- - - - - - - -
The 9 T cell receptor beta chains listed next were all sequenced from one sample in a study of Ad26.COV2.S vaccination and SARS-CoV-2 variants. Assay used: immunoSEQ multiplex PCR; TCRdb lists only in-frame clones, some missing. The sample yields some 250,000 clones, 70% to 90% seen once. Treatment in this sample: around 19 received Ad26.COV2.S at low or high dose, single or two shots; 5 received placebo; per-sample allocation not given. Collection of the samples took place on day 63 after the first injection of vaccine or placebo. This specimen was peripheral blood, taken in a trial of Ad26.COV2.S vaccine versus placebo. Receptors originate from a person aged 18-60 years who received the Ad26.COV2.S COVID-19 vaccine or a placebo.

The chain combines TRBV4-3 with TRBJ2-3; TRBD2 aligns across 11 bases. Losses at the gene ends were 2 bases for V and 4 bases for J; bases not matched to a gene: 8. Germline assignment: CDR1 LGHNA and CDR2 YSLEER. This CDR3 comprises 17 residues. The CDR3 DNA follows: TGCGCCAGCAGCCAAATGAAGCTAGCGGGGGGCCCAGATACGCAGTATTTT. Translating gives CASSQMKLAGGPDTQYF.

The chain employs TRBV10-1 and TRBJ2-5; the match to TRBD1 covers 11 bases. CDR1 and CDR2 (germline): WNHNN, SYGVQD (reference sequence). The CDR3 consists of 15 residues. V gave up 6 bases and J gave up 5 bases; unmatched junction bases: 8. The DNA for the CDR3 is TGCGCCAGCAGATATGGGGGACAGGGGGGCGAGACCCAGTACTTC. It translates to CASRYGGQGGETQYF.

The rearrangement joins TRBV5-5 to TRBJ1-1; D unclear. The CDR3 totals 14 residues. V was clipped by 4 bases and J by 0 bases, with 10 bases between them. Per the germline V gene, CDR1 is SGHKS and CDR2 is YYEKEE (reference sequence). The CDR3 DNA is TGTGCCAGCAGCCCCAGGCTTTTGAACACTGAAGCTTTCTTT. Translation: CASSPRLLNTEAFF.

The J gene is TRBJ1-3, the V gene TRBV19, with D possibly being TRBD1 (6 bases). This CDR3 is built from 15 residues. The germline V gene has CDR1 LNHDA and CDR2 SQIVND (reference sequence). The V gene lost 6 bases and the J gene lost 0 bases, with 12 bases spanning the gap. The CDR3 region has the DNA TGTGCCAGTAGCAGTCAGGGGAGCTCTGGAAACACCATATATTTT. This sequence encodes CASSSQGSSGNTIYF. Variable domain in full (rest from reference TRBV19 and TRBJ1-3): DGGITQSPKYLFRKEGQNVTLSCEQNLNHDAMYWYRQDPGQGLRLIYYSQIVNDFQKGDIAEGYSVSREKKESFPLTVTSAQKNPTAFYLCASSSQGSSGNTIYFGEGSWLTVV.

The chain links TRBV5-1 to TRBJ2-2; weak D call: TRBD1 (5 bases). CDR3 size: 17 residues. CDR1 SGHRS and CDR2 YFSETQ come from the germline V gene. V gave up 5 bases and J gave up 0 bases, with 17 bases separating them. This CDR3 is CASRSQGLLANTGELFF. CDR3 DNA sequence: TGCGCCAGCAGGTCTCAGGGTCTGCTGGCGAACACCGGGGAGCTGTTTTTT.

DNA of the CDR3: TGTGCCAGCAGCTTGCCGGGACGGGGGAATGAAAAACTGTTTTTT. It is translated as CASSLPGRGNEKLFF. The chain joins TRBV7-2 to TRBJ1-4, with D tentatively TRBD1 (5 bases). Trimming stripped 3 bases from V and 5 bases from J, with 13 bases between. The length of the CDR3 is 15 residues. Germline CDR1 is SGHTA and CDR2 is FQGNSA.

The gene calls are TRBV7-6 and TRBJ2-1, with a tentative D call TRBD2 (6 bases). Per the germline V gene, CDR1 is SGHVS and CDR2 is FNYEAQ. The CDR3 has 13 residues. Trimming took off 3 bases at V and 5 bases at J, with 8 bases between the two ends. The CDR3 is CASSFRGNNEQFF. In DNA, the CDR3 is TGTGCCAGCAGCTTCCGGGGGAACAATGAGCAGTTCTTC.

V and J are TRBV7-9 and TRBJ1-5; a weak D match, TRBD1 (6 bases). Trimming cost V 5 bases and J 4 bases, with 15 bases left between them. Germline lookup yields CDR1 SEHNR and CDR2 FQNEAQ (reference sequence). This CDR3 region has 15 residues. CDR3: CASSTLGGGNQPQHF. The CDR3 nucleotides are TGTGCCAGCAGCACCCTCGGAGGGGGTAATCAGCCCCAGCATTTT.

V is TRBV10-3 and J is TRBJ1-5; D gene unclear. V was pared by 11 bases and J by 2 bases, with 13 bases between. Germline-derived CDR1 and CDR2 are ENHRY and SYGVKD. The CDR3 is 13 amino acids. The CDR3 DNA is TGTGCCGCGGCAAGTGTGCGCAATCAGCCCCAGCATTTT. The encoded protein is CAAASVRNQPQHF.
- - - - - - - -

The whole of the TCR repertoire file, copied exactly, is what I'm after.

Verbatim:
The 9 T cell receptor beta chains listed next were all sequenced from one sample in a study of Ad26.COV2.S vaccination and SARS-CoV-2 variants. Assay used: immunoSEQ multiplex PCR; TCRdb lists only in-frame clones, some missing. The sample yields some 250,000 clones, 70% to 90% seen once. Treatment in this sample: around 19 received Ad26.COV2.S at low or high dose, single or two shots; 5 received placebo; per-sample allocation not given. Collection of the samples took place on day 63 after the first injection of vaccine or placebo. This specimen was peripheral blood, taken in a trial of Ad26.COV2.S vaccine versus placebo. Receptors originate from a person aged 18-60 years who received the Ad26.COV2.S COVID-19 vaccine or a placebo.

The chain combines TRBV4-3 with TRBJ2-3; TRBD2 aligns across 11 bases. Losses at the gene ends were 2 bases for V and 4 bases for J; bases not matched to a gene: 8. Germline assignment: CDR1 LGHNA and CDR2 YSLEER. This CDR3 comprises 17 residues. The CDR3 DNA follows: TGCGCCAGCAGCCAAATGAAGCTAGCGGGGGGCCCAGATACGCAGTATTTT. Translating gives CASSQMKLAGGPDTQYF.

The chain employs TRBV10-1 and TRBJ2-5; the match to TRBD1 covers 11 bases. CDR1 and CDR2 (germline): WNHNN, SYGVQD (reference sequence). The CDR3 consists of 15 residues. V gave up 6 bases and J gave up 5 bases; unmatched junction bases: 8. The DNA for the CDR3 is TGCGCCAGCAGATATGGGGGACAGGGGGGCGAGACCCAGTACTTC. It translates to CASRYGGQGGETQYF.

The rearrangement joins TRBV5-5 to TRBJ1-1; D unclear. The CDR3 totals 14 residues. V was clipped by 4 bases and J by 0 bases, with 10 bases between them. Per the germline V gene, CDR1 is SGHKS and CDR2 is YYEKEE (reference sequence). The CDR3 DNA is TGTGCCAGCAGCCCCAGGCTTTTGAACACTGAAGCTTTCTTT. Translation: CASSPRLLNTEAFF.

The J gene is TRBJ1-3, the V gene TRBV19, with D possibly being TRBD1 (6 bases). This CDR3 is built from 15 residues. The germline V gene has CDR1 LNHDA and CDR2 SQIVND (reference sequence). The V gene lost 6 bases and the J gene lost 0 bases, with 12 bases spanning the gap. The CDR3 region has the DNA TGTGCCAGTAGCAGTCAGGGGAGCTCTGGAAACACCATATATTTT. This sequence encodes CASSSQGSSGNTIYF. Variable domain in full (rest from reference TRBV19 and TRBJ1-3): DGGITQSPKYLFRKEGQNVTLSCEQNLNHDAMYWYRQDPGQGLRLIYYSQIVNDFQKGDIAEGYSVSREKKESFPLTVTSAQKNPTAFYLCASSSQGSSGNTIYFGEGSWLTVV.

The chain links TRBV5-1 to TRBJ2-2; weak D call: TRBD1 (5 bases). CDR3 size: 17 residues. CDR1 SGHRS and CDR2 YFSETQ come from the germline V gene. V gave up 5 bases and J gave up 0 bases, with 17 bases separating them. This CDR3 is CASRSQGLLANTGELFF. CDR3 DNA sequence: TGCGCCAGCAGGTCTCAGGGTCTGCTGGCGAACACCGGGGAGCTGTTTTTT.

DNA of the CDR3: TGTGCCAGCAGCTTGCCGGGACGGGGGAATGAAAAACTGTTTTTT. It is translated as CASSLPGRGNEKLFF. The chain joins TRBV7-2 to TRBJ1-4, with D tentatively TRBD1 (5 bases). Trimming stripped 3 bases from V and 5 bases from J, with 13 bases between. The length of the CDR3 is 15 residues. Germline CDR1 is SGHTA and CDR2 is FQGNSA.

The gene calls are TRBV7-6 and TRBJ2-1, with a tentative D call TRBD2 (6 bases). Per the germline V gene, CDR1 is SGHVS and CDR2 is FNYEAQ. The CDR3 has 13 residues. Trimming took off 3 bases at V and 5 bases at J, with 8 bases between the two ends. The CDR3 is CASSFRGNNEQFF. In DNA, the CDR3 is TGTGCCAGCAGCTTCCGGGGGAACAATGAGCAGTTCTTC.

V and J are TRBV7-9 and TRBJ1-5; a weak D match, TRBD1 (6 bases). Trimming cost V 5 bases and J 4 bases, with 15 bases left between them. Germline lookup yields CDR1 SEHNR and CDR2 FQNEAQ (reference sequence). This CDR3 region has 15 residues. CDR3: CASSTLGGGNQPQHF. The CDR3 nucleotides are TGTGCCAGCAGCACCCTCGGAGGGGGTAATCAGCCCCAGCATTTT.

V is TRBV10-3 and J is TRBJ1-5; D gene unclear. V was pared by 11 bases and J by 2 bases, with 13 bases between. Germline-derived CDR1 and CDR2 are ENHRY and SYGVKD. The CDR3 is 13 amino acids. The CDR3 DNA is TGTGCCGCGGCAAGTGTGCGCAATCAGCCCCAGCATTTT. The encoded protein is CAAASVRNQPQHF.